There is strong evidence for the effectiveness of regular physical activity in the prevention of several chronic diseases. Might it not only help to add life to our years, but years to our life? Is it truly survival of the fittest?

Exercise is so important that not walking an hour a day has been considered a “high-risk” behavior, alongside smoking, drinking excessively, and being obese. Having any one of these high-risk behaviors appears to effectively age us three to five years in terms of risk of dying prematurely. Interestingly, individuals who eat green vegetables on a daily basis do not appear to have that same escalation in risk. But, even if kale-munching couch potatoes do live as long as walkers, there are a multitude of ancillary health benefits to physical activity—so much so that doctors are encouraged to prescribe it to signal to the patient that exercise can be powerful medicine.

Exercise for 20 minutes, and you may add an hour to your life. So, for all those who say they don’t have time to exercise, it’s like a three-to-one return on investment. Give 20 minutes of your life to get 60 minutes of life.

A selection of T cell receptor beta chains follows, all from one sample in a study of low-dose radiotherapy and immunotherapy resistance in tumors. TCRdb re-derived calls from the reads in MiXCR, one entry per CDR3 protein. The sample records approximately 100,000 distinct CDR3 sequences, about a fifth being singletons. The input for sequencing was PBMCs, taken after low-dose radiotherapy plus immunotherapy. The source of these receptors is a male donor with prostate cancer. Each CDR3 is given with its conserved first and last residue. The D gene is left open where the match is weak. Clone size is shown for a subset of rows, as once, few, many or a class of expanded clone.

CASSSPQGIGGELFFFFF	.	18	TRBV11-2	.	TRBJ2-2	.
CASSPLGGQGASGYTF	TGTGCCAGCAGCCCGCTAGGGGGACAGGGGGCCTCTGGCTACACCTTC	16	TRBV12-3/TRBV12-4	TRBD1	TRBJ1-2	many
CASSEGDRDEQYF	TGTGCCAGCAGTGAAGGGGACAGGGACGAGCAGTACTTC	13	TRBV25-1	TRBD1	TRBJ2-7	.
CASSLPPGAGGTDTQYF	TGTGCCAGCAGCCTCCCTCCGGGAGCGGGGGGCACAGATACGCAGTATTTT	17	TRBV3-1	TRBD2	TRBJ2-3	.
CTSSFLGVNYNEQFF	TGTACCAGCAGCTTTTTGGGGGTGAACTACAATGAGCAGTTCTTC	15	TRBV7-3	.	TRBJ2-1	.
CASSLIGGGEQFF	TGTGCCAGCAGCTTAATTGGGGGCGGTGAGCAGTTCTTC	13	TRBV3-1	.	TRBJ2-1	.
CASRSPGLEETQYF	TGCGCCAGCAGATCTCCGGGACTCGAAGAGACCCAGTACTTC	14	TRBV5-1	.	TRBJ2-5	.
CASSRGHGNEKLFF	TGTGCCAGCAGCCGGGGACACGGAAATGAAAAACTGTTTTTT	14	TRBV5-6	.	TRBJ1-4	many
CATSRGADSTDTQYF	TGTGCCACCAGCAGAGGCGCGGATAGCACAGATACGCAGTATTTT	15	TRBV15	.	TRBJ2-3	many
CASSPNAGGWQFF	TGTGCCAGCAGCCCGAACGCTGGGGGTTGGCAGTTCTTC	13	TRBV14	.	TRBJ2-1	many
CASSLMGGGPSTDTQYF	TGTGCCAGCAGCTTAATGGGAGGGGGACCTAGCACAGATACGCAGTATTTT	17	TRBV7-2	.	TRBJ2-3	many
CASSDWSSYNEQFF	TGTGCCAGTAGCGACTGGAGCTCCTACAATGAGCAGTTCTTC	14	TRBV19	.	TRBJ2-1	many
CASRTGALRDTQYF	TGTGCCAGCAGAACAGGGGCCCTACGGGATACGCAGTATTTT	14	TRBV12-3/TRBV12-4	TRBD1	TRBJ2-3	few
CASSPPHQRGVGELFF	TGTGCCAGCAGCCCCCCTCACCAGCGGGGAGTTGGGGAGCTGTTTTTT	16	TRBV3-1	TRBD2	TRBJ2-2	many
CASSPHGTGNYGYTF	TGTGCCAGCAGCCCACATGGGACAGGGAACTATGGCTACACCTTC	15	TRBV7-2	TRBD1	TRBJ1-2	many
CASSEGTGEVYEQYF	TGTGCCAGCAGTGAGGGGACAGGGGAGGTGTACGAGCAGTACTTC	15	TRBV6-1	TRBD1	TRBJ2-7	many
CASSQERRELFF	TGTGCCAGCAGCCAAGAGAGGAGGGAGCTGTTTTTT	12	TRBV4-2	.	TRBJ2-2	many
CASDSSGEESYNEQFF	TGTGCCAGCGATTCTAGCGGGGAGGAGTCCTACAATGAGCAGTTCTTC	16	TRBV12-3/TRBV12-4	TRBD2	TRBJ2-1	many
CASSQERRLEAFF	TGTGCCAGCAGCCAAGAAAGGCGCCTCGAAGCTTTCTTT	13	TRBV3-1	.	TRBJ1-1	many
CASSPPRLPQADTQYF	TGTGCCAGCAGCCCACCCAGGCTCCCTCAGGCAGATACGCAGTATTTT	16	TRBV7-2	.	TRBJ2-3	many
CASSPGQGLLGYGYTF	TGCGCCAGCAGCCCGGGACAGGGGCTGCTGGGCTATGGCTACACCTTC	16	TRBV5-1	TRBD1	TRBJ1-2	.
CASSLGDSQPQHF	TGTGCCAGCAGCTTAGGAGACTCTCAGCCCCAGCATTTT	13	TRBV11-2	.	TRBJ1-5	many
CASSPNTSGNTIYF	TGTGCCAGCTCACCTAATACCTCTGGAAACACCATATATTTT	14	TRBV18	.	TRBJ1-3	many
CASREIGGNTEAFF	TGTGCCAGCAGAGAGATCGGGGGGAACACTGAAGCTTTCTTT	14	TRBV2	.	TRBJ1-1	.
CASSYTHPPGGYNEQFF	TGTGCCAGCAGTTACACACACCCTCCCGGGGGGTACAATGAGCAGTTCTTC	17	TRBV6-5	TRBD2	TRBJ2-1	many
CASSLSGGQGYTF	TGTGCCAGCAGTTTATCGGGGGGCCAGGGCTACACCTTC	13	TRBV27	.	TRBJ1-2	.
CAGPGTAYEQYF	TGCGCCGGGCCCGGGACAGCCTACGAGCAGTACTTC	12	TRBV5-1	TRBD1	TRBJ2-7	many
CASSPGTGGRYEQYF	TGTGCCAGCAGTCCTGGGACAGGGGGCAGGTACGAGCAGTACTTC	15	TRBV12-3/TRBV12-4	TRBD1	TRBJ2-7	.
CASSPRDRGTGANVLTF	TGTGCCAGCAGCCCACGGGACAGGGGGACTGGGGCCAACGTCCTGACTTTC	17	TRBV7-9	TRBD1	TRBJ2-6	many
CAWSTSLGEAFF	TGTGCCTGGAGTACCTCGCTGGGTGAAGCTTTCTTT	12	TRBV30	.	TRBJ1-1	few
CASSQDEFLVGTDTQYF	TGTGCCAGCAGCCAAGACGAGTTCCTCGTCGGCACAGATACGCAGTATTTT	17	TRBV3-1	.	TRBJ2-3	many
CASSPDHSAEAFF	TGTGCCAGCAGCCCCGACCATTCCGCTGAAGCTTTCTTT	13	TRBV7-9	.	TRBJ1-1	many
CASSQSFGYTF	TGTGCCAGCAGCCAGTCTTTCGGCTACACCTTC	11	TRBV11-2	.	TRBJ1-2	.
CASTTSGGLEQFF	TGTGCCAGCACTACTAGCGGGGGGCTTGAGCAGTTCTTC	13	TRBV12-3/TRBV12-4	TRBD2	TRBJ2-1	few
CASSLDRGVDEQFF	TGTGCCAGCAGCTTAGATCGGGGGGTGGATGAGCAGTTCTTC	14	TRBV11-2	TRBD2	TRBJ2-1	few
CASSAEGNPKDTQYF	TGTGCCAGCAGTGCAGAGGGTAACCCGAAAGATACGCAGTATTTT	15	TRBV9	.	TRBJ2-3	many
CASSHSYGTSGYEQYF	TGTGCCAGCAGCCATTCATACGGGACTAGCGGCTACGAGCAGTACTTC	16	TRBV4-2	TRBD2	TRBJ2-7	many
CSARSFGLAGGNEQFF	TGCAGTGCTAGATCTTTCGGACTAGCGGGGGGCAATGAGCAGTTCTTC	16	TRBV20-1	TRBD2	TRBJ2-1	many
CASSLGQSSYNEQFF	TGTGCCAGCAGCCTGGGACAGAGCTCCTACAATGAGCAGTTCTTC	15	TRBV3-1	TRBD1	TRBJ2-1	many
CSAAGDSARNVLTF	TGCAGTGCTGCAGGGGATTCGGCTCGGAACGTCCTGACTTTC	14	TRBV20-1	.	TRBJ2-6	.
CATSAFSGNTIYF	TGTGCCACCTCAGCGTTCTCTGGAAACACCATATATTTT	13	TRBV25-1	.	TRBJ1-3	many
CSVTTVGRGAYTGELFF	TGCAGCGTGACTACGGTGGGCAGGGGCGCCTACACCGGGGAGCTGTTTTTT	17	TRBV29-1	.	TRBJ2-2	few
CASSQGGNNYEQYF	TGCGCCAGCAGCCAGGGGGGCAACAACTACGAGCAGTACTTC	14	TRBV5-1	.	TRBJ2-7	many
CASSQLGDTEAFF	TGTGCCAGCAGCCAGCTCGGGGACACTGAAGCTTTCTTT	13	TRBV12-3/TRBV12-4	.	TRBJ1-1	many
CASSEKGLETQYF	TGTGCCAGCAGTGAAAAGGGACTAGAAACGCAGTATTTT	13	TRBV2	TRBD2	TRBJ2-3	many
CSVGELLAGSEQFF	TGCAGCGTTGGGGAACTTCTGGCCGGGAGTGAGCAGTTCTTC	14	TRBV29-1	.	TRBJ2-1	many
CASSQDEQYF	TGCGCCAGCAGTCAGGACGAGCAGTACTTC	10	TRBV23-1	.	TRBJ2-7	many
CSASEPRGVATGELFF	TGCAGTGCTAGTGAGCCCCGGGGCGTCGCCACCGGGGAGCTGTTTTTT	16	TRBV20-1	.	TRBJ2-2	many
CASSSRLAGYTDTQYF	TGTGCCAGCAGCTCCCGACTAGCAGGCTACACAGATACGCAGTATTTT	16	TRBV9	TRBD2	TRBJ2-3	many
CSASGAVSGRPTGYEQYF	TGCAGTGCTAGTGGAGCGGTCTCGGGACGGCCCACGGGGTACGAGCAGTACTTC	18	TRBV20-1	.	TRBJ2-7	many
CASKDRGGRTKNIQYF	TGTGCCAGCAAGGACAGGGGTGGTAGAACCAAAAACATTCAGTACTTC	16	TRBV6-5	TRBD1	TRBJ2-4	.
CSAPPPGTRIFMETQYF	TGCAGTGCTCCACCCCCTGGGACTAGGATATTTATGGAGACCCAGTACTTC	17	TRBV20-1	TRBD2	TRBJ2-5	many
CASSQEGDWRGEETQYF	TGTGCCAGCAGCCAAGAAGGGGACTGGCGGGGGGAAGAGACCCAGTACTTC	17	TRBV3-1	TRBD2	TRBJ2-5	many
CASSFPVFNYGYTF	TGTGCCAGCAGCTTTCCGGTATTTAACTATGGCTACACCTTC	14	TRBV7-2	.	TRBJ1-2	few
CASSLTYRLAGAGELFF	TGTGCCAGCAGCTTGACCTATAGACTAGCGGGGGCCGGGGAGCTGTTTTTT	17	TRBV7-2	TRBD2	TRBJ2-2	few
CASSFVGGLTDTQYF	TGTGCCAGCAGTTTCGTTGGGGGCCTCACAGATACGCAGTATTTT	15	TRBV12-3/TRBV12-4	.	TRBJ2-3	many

Close up of legs with running shoesCurrently, most health and fitness organizations advocate for a minimum of a thousand calories burned from exercise a week, which is like walking an hour a day, five days a week. But seven days a week may be even better in terms of extending one’s lifespan.
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Person working at a standing deskProlonged daily sitting is associated with a shorter lifespan, even in those who exercise regularly. Standing and treadmill desks are two potential solutions for office workers.
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Older couple walking in a parkIf the U.S. population collectively exercised enough to shave off just 1 percent from the national body mass index, 2 million cases of diabetes, 1.5 million cases of heart disease and stroke, and a hundred thousand cases of cancer might be prevented. Learn More